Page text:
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February 7, 2005
Hearing Cosby's call: Franklin responds
BY Eric Rangus
Criticism last year of segments of the African American community by comedian Bill Cosby formed the basis of the latest installment of the Center for the Interdisciplinary Study of Religion’s Family Forum Series.
Robert Franklin, Presidential Distinguished Professor of Social Ethics and CISR senior fellow, addressed “Cosby’s Call and Our Response: What the Church and Community Should Do” in front of a full house in Gambrell Hall’s Tull Auditorium, Wednesday, Feb. 2.
“Our purpose is to consider a response to Bill Cosby’s recent campaign to revive a culture of personal and parental responsibility, especially in poor communities,” Franklin said.
Last May at a NAACP gala in Washington’s Constitution Hall commemorating the 50th anniversary of the Brown v. Board of Education Supreme Court decision, Cosby criticized many African Americans in poverty who are “not holding up their end.” He acknowledged a social contact where the haves work on behalf of the have-nots to improve their situations. However, he said, the have-nots must put forth a decent effort to take advantage of available paths out of poverty, Cosby said.
“They’re standing on the corner and they can’t speak English,” the Washington Post quoted Cosby as saying. “I can’t even talk the way these people talk: ‘Why you ain’t,’ ‘Where you is,’ ... and I blamed the kid until I heard the mother talk. And then I heard the father talk. . . . Everybody knows it’s important to speak English except these knuckleheads.” Cosby addressed this same subject in subsequent public appearances.
“Relatively few parents are guilty of the behavior Cosby has targeted,” said Franklin, who CISR co-director John Witte called “one of the intellectual treasures of this University campus.” Franklin is former president of the Atlanta-based Interdenominational Theological Society, and his research at Emory is part of CISR’s “The Child in Law, Religion and Society” project.
“A majority of people and families living in poverty make good decisions and rear children well,” Franklin continued. “But ultimately we must demand and design policies and practices that support people who make an honest effort to live better.”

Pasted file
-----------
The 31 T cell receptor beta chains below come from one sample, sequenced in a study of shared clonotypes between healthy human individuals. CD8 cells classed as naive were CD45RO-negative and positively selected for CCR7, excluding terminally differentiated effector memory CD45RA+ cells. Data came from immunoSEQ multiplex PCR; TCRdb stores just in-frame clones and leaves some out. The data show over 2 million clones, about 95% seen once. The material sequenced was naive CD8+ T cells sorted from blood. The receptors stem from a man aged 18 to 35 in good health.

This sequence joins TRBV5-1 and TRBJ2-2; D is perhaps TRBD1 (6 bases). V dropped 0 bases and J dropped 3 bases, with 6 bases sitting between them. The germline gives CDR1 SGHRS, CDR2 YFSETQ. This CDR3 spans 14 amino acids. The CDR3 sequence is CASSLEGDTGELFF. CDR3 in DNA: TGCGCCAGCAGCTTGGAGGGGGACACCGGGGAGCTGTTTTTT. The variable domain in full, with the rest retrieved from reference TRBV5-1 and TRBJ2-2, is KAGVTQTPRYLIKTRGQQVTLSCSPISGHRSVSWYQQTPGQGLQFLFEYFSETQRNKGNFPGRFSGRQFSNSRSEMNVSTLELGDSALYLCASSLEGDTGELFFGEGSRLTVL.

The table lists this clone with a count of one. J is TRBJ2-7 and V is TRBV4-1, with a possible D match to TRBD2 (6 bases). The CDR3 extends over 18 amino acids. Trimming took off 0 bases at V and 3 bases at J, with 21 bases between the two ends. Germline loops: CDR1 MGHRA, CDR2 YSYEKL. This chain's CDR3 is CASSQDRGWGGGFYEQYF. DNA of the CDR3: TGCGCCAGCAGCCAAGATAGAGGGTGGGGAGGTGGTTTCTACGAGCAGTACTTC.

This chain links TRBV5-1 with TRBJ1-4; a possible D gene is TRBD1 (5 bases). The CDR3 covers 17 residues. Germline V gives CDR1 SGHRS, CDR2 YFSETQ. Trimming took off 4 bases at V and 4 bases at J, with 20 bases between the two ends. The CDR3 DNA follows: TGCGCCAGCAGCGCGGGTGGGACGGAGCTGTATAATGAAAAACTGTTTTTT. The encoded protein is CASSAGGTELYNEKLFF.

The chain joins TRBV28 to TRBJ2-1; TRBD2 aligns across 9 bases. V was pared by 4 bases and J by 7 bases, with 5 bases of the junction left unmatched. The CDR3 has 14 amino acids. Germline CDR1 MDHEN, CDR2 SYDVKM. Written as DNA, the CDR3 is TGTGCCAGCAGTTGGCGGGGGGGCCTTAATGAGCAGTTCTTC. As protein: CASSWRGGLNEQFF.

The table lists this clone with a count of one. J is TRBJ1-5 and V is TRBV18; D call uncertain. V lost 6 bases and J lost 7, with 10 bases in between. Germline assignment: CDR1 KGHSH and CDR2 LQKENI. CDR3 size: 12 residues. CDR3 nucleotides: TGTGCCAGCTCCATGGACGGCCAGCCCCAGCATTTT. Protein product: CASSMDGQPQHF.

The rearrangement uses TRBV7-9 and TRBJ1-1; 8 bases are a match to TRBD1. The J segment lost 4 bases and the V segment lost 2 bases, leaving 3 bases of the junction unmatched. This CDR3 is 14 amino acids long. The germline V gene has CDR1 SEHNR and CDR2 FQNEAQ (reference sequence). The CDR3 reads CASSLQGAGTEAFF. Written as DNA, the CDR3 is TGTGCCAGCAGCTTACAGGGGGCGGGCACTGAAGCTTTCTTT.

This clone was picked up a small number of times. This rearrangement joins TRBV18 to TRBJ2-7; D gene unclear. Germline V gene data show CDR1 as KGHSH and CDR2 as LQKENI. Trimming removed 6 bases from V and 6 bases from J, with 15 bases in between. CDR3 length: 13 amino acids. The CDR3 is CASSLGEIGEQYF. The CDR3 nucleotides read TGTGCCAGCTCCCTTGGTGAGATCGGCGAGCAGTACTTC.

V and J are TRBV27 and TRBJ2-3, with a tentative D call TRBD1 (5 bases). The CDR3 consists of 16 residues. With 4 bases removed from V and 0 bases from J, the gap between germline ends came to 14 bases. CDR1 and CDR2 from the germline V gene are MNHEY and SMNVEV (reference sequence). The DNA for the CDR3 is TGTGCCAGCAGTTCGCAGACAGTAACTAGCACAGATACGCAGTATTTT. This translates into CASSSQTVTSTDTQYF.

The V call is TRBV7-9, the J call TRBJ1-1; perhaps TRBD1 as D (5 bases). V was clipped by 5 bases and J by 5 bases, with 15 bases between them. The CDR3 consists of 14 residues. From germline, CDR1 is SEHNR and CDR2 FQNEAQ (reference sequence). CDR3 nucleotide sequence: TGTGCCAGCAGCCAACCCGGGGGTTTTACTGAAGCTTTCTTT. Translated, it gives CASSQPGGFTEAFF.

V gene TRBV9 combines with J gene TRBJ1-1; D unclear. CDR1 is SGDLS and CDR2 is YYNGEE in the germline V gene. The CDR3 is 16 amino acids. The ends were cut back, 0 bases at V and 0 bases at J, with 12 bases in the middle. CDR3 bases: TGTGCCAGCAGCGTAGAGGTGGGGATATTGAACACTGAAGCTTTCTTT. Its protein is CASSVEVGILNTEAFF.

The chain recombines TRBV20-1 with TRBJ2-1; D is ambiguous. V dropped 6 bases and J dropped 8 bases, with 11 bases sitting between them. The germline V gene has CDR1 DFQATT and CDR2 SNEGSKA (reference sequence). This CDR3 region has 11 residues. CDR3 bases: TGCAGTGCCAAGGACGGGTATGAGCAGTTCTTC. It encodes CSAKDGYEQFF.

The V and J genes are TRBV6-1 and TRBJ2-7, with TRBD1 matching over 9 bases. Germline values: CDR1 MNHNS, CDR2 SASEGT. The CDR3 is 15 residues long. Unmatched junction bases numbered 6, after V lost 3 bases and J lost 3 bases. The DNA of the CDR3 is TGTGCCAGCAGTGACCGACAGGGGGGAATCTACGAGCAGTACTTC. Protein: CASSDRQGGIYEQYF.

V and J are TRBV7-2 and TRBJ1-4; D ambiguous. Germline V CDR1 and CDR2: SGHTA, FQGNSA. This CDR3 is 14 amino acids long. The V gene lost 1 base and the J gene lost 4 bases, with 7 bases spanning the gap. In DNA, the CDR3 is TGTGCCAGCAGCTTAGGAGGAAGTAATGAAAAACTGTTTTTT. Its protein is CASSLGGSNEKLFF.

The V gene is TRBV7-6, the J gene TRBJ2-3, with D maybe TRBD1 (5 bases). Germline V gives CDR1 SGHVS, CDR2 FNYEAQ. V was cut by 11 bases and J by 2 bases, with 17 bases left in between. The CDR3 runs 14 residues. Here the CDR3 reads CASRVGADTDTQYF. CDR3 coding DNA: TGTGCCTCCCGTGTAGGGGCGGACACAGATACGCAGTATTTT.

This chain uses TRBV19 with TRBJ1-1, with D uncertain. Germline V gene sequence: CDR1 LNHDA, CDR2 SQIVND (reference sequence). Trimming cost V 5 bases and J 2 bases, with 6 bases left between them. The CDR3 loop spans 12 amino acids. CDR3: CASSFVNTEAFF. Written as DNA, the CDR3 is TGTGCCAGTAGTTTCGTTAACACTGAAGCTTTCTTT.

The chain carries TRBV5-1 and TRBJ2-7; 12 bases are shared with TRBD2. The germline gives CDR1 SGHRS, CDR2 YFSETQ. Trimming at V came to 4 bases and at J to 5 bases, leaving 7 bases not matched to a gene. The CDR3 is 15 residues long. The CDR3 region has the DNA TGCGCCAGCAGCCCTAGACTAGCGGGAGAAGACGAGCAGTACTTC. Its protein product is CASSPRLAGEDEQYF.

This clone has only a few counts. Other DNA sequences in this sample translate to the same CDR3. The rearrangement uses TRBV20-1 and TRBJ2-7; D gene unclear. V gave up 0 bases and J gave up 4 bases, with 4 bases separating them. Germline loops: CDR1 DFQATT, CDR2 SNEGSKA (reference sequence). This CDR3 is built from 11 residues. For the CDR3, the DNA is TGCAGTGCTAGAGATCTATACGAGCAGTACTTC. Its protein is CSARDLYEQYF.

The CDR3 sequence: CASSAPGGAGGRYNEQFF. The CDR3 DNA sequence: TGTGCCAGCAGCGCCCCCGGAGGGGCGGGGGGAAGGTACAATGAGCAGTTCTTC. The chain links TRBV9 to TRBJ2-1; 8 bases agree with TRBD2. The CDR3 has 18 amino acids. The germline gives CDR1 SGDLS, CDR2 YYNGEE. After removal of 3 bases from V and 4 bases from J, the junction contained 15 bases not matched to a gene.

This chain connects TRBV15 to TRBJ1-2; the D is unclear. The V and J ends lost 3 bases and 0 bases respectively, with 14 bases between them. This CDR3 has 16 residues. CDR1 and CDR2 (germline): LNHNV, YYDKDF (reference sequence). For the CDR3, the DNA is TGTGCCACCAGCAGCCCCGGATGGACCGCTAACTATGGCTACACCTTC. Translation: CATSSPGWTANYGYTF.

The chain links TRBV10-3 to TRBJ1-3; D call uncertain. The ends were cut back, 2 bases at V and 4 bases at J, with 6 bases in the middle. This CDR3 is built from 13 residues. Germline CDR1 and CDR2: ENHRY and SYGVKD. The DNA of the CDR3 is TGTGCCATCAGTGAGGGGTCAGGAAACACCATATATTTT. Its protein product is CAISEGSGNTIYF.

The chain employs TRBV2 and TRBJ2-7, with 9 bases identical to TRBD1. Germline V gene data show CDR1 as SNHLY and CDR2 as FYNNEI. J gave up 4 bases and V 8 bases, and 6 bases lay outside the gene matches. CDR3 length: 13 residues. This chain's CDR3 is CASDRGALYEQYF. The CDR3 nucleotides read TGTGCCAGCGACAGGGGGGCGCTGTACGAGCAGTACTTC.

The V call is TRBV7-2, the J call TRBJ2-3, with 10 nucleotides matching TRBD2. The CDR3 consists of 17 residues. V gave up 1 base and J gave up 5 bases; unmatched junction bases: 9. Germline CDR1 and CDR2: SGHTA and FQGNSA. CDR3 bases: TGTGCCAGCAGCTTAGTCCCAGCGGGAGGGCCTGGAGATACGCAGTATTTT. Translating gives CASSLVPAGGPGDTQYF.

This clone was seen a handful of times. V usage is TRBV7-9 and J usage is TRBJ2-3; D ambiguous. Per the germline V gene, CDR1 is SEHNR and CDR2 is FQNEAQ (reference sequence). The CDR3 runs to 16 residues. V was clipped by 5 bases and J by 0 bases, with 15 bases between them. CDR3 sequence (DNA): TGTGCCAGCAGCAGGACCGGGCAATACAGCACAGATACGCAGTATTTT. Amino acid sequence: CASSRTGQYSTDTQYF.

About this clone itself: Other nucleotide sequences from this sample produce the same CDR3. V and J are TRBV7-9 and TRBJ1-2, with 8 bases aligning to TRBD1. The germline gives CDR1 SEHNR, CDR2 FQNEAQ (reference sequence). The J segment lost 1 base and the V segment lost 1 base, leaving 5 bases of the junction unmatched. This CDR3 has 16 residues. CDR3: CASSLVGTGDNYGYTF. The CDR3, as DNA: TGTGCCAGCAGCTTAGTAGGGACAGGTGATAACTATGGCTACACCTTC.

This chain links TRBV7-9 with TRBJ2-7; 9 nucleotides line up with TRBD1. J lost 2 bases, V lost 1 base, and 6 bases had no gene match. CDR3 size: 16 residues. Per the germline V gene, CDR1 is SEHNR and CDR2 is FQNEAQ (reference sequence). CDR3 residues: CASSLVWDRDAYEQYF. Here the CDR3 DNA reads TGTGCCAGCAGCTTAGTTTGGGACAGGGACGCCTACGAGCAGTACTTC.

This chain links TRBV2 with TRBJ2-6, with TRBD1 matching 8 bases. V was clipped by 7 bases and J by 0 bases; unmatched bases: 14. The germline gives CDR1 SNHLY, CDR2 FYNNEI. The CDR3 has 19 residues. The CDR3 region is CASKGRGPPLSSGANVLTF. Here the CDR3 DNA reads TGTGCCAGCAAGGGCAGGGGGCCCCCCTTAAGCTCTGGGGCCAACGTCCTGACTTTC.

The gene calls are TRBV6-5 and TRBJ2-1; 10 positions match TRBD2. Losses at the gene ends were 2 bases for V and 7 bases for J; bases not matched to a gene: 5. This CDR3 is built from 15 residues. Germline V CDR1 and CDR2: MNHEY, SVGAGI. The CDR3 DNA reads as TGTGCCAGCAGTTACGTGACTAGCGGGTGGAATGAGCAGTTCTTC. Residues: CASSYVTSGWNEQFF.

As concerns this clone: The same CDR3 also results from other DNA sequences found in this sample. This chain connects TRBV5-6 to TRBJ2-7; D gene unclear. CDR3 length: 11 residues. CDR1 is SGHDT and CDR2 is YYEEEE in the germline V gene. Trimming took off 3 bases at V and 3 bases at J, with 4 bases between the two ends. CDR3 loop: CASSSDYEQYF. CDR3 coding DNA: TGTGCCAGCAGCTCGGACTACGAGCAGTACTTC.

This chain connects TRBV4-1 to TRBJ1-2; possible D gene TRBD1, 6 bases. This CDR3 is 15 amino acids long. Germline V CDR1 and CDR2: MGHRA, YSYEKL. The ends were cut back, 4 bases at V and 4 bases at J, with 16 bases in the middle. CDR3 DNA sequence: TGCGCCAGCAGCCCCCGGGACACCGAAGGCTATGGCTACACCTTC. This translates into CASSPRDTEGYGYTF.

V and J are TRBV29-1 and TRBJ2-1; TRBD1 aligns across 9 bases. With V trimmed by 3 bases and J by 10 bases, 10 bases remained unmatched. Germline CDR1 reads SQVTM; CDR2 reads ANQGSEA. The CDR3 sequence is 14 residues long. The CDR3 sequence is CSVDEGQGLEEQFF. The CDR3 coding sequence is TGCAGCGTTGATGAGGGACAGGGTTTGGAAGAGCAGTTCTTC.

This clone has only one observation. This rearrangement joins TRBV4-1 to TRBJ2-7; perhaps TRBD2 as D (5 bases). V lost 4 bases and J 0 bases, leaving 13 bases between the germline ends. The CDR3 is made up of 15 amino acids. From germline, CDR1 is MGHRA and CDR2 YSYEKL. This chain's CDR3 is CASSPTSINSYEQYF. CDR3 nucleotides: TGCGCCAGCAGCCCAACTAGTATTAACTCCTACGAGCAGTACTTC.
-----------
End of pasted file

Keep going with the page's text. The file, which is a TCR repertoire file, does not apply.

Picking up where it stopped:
Franklin delivered some of his own observations on African American institutions. Currently working on a book tentatively titled Crisis in the Village: Restoring Hope to African American Communities, Franklin addressed the state of black churches, black colleges, nonprofit organizations and black families. He said each is facing a crisis of its own. Black churches must look at their missions as they are torn between serving the poor and being what Franklin called “user-friendly institutions for their upwardly mobile ‘paying customers.’”
Black colleges are facing a crisis of purpose as the best and brightest black students are increasingly recruited by majority institutions. Civil rights and nonprofit organizations face an identity crisis as they engage in new cultural struggles often with outdated weapons. Franklin also said the black family faces a “crisis of commitment” as the non-marital birth rate in African American communities is around 69 percent.
“The crises faced by these anchor institutions of our community only exacerbate the social distance and despair our neighbors who live in poverty experience,” Franklin said. “I’m suggesting that Cosby has vented his frustration over the visible symptoms of a larger, largely hidden cultural and institutional crisis.”
Franklin criticized the silence of other prominent African Americans who have been mostly silent on the issues Cosby raised. “Why didn’t these themes occupy the body of the annual addresses of major civil rights leaders and denominational presidents and bishops?” he asked. “Why didn’t socially conscious disc jockeys blast through radio waves to ask tough questions about where we are headed?”
Responding directly to Cosby’s call, Franklin said the first two steps must be to reduce the country’s prison population and to promote healthy marriage. “I think we need to begin a village-wide conversation about the future and especially the bedrock institution of the family,” Franklin said. “Not just in the black community, but in all of our villages.”